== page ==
MILAN (AP) -- The Italian government on Friday approved €1,500 ($1,900) payments to new car buyers who trade in older, polluting models, becoming the latest nation to try to boost the auto industry hard hit by the global economic slowdown.
Automaking is one of Italy's most important sectors, and the Fiat Group SpA, Italy's leading automaker, also is the country's biggest employer and industrial concern.
Italy has seen new car registrations plummet by a third in January, compared to a year earlier. Like other European automakers, Fiat has enacted a series of temporary layoffs to cope with the crisis.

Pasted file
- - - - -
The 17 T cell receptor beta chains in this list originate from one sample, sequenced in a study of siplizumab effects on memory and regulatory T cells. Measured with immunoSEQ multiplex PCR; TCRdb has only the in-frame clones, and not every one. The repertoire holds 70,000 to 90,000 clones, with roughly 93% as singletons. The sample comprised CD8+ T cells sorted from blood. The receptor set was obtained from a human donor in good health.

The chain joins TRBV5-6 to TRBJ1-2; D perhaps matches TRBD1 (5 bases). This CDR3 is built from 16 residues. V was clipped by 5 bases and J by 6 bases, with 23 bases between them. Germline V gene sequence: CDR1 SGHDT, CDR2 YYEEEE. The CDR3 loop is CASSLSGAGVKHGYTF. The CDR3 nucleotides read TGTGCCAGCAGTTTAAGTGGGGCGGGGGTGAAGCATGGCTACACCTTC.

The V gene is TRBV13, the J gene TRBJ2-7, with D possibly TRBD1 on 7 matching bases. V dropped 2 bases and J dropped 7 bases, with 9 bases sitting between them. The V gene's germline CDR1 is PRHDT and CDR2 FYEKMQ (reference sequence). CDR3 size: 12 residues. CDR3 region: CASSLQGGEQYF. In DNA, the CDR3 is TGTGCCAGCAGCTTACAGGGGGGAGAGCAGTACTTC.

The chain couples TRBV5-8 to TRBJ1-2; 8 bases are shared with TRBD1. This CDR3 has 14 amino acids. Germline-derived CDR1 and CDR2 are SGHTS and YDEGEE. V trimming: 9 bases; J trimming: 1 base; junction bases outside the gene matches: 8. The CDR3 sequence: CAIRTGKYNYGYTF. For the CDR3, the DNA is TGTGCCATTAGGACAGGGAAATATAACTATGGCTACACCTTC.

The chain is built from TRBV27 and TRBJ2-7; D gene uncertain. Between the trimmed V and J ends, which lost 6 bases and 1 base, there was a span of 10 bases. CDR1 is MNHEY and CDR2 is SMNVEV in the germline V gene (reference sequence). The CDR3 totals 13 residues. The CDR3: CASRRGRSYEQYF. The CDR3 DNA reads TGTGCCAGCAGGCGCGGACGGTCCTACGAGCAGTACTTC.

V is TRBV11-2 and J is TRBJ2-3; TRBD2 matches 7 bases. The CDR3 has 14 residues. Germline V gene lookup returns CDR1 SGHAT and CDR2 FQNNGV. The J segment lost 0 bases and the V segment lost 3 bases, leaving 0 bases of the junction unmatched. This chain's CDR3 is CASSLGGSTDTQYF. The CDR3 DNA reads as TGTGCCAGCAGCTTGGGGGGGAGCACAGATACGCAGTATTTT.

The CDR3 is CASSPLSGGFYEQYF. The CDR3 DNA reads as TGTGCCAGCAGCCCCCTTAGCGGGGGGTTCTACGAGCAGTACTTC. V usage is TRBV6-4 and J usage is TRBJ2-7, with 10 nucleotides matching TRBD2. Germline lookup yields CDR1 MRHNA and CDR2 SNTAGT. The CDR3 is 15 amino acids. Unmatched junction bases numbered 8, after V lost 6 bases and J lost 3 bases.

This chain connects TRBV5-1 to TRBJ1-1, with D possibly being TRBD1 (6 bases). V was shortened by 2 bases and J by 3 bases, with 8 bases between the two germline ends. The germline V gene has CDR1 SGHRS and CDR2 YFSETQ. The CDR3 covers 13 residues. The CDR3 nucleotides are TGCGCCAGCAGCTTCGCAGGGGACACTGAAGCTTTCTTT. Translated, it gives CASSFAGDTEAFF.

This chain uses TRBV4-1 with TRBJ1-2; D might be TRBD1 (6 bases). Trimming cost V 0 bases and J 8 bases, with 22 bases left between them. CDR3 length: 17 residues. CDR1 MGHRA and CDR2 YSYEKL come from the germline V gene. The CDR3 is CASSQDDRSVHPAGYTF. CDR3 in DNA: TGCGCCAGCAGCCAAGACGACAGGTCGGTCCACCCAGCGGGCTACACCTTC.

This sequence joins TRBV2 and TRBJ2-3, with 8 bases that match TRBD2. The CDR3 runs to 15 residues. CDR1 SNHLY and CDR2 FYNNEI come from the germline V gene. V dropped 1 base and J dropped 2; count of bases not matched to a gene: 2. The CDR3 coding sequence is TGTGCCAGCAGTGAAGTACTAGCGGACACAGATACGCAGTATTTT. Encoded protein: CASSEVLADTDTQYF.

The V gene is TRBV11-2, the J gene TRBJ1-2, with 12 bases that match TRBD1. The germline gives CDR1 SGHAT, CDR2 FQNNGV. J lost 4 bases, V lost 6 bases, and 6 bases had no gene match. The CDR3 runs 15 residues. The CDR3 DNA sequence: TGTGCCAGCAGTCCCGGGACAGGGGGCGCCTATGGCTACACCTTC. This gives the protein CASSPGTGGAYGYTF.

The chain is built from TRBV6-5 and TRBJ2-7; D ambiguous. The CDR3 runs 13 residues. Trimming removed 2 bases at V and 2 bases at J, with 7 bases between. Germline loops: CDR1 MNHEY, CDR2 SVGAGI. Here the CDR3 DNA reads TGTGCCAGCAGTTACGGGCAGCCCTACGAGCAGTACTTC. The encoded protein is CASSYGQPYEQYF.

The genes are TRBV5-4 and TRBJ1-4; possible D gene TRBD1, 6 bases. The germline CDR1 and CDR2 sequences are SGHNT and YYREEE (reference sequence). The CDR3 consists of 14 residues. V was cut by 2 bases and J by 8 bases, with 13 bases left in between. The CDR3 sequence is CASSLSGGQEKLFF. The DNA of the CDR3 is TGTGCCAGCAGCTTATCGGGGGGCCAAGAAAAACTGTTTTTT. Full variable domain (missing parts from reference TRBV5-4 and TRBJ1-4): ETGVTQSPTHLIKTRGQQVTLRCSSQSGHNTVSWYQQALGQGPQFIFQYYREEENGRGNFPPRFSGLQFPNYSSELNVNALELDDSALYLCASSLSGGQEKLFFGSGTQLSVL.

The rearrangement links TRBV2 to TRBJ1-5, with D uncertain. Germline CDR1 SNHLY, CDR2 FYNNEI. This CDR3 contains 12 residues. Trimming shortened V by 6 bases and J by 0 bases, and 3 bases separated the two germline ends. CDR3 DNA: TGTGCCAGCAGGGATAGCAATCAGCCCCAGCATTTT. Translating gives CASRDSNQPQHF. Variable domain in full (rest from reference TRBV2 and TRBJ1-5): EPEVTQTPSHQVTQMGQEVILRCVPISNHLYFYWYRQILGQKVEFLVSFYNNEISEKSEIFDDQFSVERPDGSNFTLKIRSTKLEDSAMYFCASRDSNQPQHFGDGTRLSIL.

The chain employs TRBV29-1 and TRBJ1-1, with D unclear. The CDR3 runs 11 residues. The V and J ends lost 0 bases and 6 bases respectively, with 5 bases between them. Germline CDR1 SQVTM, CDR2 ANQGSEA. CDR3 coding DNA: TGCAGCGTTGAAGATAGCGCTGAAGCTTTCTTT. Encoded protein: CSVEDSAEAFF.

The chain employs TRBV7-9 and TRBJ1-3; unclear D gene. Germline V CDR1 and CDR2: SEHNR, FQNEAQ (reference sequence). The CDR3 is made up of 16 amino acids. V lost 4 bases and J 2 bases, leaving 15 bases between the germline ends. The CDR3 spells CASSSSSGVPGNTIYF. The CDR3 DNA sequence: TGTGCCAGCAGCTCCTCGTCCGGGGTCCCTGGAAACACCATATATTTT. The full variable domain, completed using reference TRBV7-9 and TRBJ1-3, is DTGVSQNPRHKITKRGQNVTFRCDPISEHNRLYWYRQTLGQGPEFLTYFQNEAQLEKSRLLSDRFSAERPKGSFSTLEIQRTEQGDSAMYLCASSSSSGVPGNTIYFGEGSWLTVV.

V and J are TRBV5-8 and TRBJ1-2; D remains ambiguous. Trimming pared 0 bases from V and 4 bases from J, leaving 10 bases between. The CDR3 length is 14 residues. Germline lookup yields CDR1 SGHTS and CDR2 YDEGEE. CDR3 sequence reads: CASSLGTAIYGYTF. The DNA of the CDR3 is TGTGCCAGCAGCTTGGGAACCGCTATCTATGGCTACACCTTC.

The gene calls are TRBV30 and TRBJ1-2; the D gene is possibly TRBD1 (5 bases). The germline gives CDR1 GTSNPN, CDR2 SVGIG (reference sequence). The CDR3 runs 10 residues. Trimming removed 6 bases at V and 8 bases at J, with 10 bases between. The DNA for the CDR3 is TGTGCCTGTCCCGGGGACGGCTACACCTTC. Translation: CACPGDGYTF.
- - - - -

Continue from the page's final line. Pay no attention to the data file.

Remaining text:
Industry Minister Claudio Scajola detailed the measures after a Cabinet meeting in Rome that approved the package.
Fiat shares were up by 5.6 percent to €4.5 ($5.76) in trading on the Milan Stock Exchange.
Italy joins Britain, France and Germany in helping out car makers as sales tumble.
Germany is paying consumers euro2,500 ($3,200) to junk old cars for greener models. EU leaders will talk in March about joint efforts to speed up car sales across the 27-nation bloc.